|Publication number||US7756660 B2|
|Application number||US 11/022,921|
|Publication date||Jul 13, 2010|
|Priority date||Dec 28, 2004|
|Also published as||US20060139601, US20100225892|
|Publication number||022921, 11022921, US 7756660 B2, US 7756660B2, US-B2-7756660, US7756660 B2, US7756660B2|
|Inventors||Johannes Herman Hoogenraad|
|Original Assignee||Asml Netherlands B.V.|
|Export Citation||BiBTeX, EndNote, RefMan|
|Patent Citations (43), Non-Patent Citations (4), Referenced by (1), Classifications (8), Legal Events (2)|
|External Links: USPTO, USPTO Assignment, Espacenet|
1. Field of the Invention
The present invention relates to a lithographic apparatus and a device manufacturing method.
2. Related Art
A lithographic apparatus is a machine that applies a desired pattern onto a target portion of a substrate. Lithographic apparatus can be used, for example, in the manufacture of integrated circuits (ICs), flat panel displays, and other devices involving fine structures. In a conventional lithographic apparatus, a patterning device, which is alternatively referred to as a mask or a reticle, can be used to generate a circuit pattern corresponding to an individual layer of the IC (or other device), and this pattern can be imaged onto a target portion (e.g., comprising part of, one or several dies) on a substrate (e.g., a silicon wafer or glass plate) that has a layer of radiation-sensitive material (e.g., resist). Instead of a mask, the patterning device can comprise an array of individually controllable elements that serve to generate the circuit pattern. This is known as a maskless lithographic apparatus.
An array of lenses can be arranged perpendicularly to the direction of propagation of the projection beam, each lens transmitting and focusing a unique part of the projection beam onto the substrate. This is known as a micro lens array (MLA).
In general, a single substrate will contain a network of adjacent target portions that are successively exposed. Known lithographic apparatus include steppers, in which each target portion is irradiated by exposing an entire pattern onto the target portion in one go, and scanners, in which each target portion is irradiated by scanning the pattern through the projection beam in a given direction (the “scanning” direction), while synchronously scanning the substrate parallel or anti-parallel to this direction.
When exposing substrates it is important that the patterned projection beam is accurately focused onto the substrate. Changes in the thickness or warping of the substrate can lead to inaccuracies in the exposure of substrate. This has conventionally been remedied using actuators to adjust the height of the substrate. The disadvantage of this solution is that it is necessary to move or bend the entire substrate.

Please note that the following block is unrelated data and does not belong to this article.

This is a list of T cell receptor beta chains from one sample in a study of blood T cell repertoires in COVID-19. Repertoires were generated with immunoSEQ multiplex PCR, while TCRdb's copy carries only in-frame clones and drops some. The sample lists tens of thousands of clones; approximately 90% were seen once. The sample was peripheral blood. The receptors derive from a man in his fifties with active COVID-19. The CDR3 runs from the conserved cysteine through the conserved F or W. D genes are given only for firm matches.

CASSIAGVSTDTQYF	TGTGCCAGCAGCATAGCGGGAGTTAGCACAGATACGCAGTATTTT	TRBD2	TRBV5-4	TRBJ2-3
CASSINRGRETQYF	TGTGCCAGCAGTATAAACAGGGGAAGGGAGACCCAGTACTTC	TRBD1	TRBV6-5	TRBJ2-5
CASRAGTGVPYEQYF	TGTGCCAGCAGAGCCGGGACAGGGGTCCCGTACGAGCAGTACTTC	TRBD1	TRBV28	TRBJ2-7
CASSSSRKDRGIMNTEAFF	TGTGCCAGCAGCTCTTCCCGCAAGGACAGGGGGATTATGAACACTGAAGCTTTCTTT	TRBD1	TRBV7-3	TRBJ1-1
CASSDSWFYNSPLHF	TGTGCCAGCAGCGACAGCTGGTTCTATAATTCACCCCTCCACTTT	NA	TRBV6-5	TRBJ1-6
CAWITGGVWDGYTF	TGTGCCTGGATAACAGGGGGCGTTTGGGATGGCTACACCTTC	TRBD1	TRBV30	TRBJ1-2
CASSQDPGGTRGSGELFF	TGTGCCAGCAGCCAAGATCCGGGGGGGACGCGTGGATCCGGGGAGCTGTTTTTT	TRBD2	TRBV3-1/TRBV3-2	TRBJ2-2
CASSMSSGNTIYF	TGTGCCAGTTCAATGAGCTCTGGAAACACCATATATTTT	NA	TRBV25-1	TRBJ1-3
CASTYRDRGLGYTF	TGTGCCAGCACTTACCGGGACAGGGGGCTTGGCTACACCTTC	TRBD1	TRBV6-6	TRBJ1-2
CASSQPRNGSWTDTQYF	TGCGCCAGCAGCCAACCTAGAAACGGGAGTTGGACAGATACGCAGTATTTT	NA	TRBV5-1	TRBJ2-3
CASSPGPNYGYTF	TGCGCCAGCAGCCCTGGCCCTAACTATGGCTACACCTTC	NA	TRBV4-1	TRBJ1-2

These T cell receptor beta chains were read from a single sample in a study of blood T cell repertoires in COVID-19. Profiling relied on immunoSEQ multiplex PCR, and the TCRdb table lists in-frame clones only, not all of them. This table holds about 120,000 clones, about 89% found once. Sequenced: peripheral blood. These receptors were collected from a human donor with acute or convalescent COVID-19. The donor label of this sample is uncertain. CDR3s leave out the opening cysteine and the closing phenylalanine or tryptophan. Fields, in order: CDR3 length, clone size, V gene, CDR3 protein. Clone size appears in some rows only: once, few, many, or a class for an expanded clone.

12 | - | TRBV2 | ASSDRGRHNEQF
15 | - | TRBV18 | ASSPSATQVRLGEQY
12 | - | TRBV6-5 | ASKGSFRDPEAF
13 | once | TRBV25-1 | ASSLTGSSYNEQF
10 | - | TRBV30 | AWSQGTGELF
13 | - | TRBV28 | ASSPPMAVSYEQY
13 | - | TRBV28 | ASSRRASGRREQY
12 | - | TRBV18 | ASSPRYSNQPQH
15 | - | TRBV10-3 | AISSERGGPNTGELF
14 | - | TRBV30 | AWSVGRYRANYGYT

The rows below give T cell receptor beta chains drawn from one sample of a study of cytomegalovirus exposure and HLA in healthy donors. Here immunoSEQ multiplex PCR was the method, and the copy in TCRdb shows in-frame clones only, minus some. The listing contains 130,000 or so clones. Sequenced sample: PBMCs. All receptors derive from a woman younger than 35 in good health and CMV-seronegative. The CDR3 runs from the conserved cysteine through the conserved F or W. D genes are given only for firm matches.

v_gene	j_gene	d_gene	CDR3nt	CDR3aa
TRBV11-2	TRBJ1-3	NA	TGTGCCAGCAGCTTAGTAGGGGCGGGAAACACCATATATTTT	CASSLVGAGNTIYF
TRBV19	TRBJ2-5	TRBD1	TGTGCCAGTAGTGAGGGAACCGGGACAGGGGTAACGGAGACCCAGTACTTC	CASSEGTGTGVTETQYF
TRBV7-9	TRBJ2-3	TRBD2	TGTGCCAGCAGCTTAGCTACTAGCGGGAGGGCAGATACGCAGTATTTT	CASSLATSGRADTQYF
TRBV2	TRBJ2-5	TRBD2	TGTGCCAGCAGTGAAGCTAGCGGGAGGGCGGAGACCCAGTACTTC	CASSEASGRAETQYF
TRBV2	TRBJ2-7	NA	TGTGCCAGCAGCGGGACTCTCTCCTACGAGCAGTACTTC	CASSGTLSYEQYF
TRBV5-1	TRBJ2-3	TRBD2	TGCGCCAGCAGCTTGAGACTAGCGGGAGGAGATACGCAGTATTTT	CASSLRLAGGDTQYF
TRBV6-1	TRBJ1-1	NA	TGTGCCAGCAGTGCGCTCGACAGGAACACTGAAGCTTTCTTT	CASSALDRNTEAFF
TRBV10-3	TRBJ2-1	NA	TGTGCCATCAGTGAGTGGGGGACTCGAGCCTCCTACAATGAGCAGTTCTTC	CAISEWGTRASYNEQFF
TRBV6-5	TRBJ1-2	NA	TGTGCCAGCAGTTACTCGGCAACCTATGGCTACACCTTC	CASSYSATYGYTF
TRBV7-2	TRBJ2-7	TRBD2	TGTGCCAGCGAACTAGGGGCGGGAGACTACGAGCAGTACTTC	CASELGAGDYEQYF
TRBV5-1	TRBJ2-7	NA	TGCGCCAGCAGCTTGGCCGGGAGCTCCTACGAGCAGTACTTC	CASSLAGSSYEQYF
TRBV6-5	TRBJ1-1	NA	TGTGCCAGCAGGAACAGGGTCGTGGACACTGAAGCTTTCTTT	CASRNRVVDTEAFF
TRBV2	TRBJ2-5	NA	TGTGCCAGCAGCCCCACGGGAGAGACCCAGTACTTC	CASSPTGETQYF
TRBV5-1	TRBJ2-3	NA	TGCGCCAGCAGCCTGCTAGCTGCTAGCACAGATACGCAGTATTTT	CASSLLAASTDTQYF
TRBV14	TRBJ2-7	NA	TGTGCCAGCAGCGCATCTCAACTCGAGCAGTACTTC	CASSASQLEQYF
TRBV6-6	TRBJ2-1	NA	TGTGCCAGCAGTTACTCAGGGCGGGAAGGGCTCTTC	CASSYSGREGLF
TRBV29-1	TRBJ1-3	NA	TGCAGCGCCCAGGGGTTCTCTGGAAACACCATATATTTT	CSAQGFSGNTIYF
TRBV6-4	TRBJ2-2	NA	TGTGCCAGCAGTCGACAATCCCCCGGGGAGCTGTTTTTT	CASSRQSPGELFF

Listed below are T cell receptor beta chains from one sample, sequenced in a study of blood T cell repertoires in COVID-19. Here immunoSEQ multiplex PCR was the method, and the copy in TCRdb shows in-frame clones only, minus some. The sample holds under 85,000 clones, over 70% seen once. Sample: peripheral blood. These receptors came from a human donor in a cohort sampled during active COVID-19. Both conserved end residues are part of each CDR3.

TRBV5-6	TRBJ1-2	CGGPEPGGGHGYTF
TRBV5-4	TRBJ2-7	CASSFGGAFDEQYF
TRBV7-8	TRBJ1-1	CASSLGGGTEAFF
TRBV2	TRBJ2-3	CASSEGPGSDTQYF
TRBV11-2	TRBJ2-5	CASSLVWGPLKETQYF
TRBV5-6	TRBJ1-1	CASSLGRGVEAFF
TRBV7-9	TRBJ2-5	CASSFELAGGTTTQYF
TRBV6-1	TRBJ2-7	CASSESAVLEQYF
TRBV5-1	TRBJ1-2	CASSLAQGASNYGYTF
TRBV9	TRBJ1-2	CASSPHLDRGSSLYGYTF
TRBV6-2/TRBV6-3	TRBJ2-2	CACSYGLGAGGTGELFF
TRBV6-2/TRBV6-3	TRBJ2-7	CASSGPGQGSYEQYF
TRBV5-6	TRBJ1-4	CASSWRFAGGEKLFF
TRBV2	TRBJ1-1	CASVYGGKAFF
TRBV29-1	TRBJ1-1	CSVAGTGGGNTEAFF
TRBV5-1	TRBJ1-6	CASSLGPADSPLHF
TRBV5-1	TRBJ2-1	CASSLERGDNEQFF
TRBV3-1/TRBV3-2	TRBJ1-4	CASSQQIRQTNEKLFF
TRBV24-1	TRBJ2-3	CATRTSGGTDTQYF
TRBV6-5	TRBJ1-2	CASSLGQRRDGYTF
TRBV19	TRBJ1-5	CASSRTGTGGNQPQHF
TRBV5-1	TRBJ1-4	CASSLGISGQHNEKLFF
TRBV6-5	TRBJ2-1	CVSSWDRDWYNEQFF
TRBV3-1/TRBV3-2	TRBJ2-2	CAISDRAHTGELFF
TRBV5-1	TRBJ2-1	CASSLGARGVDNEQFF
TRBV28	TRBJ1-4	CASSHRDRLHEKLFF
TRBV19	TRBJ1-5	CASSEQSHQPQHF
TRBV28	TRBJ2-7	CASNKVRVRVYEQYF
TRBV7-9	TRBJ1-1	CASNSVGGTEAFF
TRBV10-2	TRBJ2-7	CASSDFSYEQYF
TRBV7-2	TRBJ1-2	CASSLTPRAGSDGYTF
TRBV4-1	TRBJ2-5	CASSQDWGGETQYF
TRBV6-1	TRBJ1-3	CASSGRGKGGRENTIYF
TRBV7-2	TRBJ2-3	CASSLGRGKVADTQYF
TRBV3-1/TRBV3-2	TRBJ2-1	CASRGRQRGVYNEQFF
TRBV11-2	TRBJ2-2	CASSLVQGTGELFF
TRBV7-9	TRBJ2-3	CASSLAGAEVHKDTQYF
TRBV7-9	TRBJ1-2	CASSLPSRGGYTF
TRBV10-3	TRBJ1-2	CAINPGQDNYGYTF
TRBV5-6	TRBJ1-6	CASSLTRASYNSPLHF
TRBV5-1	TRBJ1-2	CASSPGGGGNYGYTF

Maskless apparatus are often used in the manufacture of flat panel displays. Substrates used for flat panel displays are more flexible than conventional silicon substrates, and therefore more susceptible to deviation in the height of the surface on which the image is to be exposed. When exposing flat panel displays, it is also desirable to be able to change the image being exposed.
Therefore, what is needed is a system and method that provide an improved method of compensating for changes in thickness of a substrate.
According to one embodiment of the present invention, there is provided lithographic apparatus comprising an illumination system, an array of individually controllable elements, and a projection system. The illumination system conditions a radiation beam. The array of individually controllable elements patterns the beam. The projection system projects the patterned beam onto a target portion of a substrate. The projection system comprises an array of lenses arranged in a plane and an actuator system. Each lens in the array of lenses transmits a different part of the patterned beam. The actuator system controls a shape of the array of lenses.
According to a further embodiment of the present invention, there is provided a device manufacturing method comprising the following steps. Pattering a beam of radiation using an array of individually controllable elements. Projecting the patterned beam onto a target portion of a substrate using at least an array of lenses arranged in a plane, such that each lens in the array of lenses transmits a different part of the radiation beam. Setting the array of lenses to a required shape using an actuator system that controls a shape of the array of lenses.
Further embodiments, features, and advantages of the present invention, as well as the structure and operation of the various embodiments of the present invention, are described in detail below with reference to the accompanying drawings.
The accompanying drawings, that are incorporated herein and form a part of the specification, illustrate the present invention and, together with the description, further serve to explain the principles of the invention and to enable a person skilled in the pertinent art to make and use the invention.
The present invention will now be described with reference to the accompanying drawings. In the drawings, like reference numbers can indicate identical or functionally similar elements.
Overview and Terminology
Although specific reference can be made in this text to the use of lithographic apparatus in the manufacture of integrated circuits (ICs), it should be understood that the lithographic apparatus described herein can have other applications, such as the manufacture of the manufacture of DNA chips, MEMS, MOEMS, integrated optical systems, guidance and detection patterns for magnetic domain memories, flat panel displays, thin-film magnetic heads, micro and macro fluidic devices, etc. The skilled artisan will appreciate that, in the context of such alternative applications, any use of the terms “wafer” or “die” herein can be considered as synonymous with the more general terms “substrate” or “target portion,” respectively. The substrate referred to herein can be processed, before or after exposure, in, for example, a track (e.g., a tool that typically applies a layer of resist to a substrate and develops the exposed resist) or a metrology or inspection tool. Where applicable, the disclosure herein can be applied to such and other substrate processing tools. Further, the substrate can be processed more than once, for example, in order to create a multi-layer IC, so that the term substrate used herein can also refer to a substrate that already contains multiple processed layers.